Frozen Gas Hydrates Off New Zealand Holds Substantial Gas Resources
Frozen gas hydrates which lies just below the seabed deep off New Zealand's East Coast may contain a future resource of over 8 trillion cubic feet of natural gas, says Stuart Henrys, a senior research scientist at GNS Science.
Research shows that sheets of gas hydrates, made up of ice-like crystals of water and methane molecules intermixed with sediments, are found over 50,000 sq km from offshore Marlborough to offshore Gisborne.
Dr. Henrys says that New Zealand possesses a world class gas hydrate province from about 600 m depth down to the Hikurangi trench.
There is also an area of gas hydrates about 2,500 sq km known at the south west of the South Island near Fiordland.
Methane gas which comes to the surface along the East Coast sea floor is believed to be squeezed out of the earth’s crust as the Pacific Plate is thrust up along the accretionary margin of the East Coast and begins its slow subduction under the northern half of New Zealand.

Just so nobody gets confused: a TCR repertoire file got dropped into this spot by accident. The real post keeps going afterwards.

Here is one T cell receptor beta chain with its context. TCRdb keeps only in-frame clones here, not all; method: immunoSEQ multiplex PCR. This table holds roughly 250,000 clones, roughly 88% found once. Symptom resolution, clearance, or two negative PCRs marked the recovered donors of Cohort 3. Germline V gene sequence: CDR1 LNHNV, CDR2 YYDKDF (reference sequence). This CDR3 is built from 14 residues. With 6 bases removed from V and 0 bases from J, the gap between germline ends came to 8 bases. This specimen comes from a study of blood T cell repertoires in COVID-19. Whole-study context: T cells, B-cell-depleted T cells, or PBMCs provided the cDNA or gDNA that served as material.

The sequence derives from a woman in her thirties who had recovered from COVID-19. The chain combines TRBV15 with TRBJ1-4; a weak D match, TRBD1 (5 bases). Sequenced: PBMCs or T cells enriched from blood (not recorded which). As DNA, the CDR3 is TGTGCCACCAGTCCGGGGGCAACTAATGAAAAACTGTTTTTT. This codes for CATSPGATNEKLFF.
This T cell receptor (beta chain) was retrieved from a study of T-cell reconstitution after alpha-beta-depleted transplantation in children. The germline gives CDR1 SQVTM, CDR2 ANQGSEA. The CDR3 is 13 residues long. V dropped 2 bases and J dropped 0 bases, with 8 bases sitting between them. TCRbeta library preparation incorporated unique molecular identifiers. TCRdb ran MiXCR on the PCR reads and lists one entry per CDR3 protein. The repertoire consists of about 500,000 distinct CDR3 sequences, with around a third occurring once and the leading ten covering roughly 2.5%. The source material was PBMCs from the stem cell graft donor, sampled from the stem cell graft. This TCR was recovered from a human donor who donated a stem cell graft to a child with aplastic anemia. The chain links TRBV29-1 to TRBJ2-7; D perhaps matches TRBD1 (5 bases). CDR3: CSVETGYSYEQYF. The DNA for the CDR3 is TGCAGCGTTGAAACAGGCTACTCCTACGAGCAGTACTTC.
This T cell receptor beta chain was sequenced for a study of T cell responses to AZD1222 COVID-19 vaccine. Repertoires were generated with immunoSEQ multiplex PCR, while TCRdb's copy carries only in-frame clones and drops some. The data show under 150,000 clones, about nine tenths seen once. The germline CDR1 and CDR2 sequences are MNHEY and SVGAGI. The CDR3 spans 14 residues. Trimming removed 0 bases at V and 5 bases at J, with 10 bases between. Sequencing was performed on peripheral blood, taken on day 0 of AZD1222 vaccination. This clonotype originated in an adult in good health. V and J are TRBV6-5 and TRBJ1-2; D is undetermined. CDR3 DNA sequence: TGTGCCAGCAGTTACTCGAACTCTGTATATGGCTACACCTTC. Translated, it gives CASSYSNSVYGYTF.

A combination of very cold currents near the seafloor and the pressure of seawater above leads to the formation of gas hydrates in sediments under the sea bottom off New Zealand.
Dr Henrys says research so far has pinpointed some "sweet spots" where gas hydrates exist in high concentration such as off Cape Palliser in southern Wairarapa and off Cape Campbell in Cook Strait.
Study of the East Coast margin area suggests about 4% of the whole area is sweet spots (indicated by strong bottom simulating reflections from seismic data). Assuming the hydrates were present in a 10 m thick layer with methane saturation of 30% of the pore space, this might contain about 8.5 to 21 trillion cubic feet of potentially recoverable natural gas.
However Dr. Henrys stated that research carried out last year in the area suggested that these sweet spots may contain much more hydrate than assumed in the earlier calculation.
He says more studies have begun on these sweet spots with 3D seismic surveys and drilling the long-term aim. He estimates gas hydrates research could be handed over to commercially driven investment within the next 10-15 years.